alcohol dependence; dualism; etiology; major depression; psychiatric illness; schizophrenia

Glory be to God for dappled things —
For skies of couple-colour as a brinded cow; For rose-moles in all stipple upon trout that swim;
Fresh-firecoal chestnut-falls; finches’ wings;
Landscape plotted and pieced — fold, fallow, and plough; And all trades, their gear and tackle and trim…

Pied Beauty, Gerard Manley Hopkins (1844–1889)1

The difficulties [in understanding the etiology of insanity] are, in the first place, due to the fact that, as a rule, a number of causal factors work together to induce the resultant insanity.

Richard von Krafft-Ebing (1840–1902),2 (p. 136)

Psychiatry has been confused long enough by Descartes’ error. Famously, he postulated that the human mind/brain system (HMBS) was constituted from two fundamentally different kinds of ‘stuff’: the brain, which was made up of physical ‘stuff’ and occupied space, and the mind, which was made up of thinking ‘stuff’ and was insubstantial. Critically, in the Cartesian worldview, mind and brain became incompatible and opposing ways of thinking about causes of human behavior.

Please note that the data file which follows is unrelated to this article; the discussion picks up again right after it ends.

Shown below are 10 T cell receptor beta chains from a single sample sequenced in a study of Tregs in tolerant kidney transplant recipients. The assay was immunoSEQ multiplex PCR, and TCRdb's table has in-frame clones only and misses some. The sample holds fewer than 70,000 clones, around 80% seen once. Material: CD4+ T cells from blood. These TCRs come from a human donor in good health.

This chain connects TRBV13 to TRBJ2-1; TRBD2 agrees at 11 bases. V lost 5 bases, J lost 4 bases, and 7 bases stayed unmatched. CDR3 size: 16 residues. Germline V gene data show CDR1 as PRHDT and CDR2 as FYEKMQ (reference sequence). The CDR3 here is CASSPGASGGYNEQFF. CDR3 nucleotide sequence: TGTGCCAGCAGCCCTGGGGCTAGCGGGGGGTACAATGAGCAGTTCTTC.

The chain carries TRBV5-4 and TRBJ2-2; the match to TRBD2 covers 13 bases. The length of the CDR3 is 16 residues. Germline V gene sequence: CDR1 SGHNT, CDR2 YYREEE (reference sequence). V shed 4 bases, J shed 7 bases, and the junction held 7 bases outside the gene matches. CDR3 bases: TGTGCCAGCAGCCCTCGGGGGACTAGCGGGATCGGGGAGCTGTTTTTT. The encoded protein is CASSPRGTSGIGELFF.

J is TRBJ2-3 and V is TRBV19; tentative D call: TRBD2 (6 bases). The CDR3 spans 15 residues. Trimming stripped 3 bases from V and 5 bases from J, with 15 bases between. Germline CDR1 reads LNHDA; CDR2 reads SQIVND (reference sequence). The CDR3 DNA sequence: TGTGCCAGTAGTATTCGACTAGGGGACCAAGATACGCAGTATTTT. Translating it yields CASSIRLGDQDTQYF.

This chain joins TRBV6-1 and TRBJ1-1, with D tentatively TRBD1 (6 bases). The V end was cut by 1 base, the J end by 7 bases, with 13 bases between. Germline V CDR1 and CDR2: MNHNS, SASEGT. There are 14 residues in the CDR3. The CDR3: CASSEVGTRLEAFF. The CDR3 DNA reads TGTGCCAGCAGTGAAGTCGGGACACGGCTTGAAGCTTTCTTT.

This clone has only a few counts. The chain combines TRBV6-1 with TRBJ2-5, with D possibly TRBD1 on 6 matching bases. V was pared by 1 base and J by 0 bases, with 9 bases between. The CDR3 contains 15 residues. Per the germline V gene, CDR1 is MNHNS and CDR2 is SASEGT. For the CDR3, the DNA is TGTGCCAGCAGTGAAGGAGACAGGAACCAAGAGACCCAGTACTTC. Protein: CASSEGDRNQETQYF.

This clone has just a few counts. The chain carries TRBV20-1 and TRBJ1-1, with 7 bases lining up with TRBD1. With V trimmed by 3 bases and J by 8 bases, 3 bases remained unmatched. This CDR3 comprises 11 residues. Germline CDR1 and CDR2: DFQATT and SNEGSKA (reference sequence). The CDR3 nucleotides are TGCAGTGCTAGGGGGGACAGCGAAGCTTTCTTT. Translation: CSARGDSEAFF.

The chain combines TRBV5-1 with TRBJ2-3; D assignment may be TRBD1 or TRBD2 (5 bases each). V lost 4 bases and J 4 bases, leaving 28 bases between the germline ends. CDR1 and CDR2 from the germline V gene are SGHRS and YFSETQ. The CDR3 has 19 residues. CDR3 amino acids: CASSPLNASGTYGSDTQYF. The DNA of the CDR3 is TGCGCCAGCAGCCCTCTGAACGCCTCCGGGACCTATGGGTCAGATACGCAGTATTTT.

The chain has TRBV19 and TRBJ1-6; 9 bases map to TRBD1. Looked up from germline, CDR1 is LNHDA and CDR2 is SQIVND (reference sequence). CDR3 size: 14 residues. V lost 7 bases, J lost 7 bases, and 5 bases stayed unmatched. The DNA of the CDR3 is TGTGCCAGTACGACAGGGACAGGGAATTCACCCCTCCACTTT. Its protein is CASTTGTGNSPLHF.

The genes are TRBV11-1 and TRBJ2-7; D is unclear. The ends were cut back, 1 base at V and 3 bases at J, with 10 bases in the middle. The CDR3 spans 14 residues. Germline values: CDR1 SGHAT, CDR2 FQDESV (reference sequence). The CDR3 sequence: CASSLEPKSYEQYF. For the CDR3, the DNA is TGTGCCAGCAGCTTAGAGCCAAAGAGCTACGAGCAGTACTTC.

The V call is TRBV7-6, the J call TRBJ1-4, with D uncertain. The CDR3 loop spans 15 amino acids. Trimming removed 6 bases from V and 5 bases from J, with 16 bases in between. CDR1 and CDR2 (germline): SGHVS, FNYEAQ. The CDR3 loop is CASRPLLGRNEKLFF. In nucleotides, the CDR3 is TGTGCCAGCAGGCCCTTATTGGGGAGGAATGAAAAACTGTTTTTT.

The profound impact of Descartes’ dualistic thinking on psychiatry is best understood through the lens of two subsequent historical developments. The first occurred in the late nineteenth and early twentieth centuries where foundations were laid for the modern disciplines of psychiatry and neurology.3, 4 Applying the rapidly improving techniques of gross and microscopic neuropathology, some disorders of the HMBS were consistently associated with neuropathological findings and others were not. Although diverse influences were at play, Cartesian philosophy and nineteenth century neuropathology were major contributors to the bargain from which emerged the modern fields of psychiatry and neurology. Neurology dealt with disorders of the HMBS that produced consistent neuropathological findings. Psychiatry got what was left. Disorders were either organic (aka brain based) or functional (aka mind based).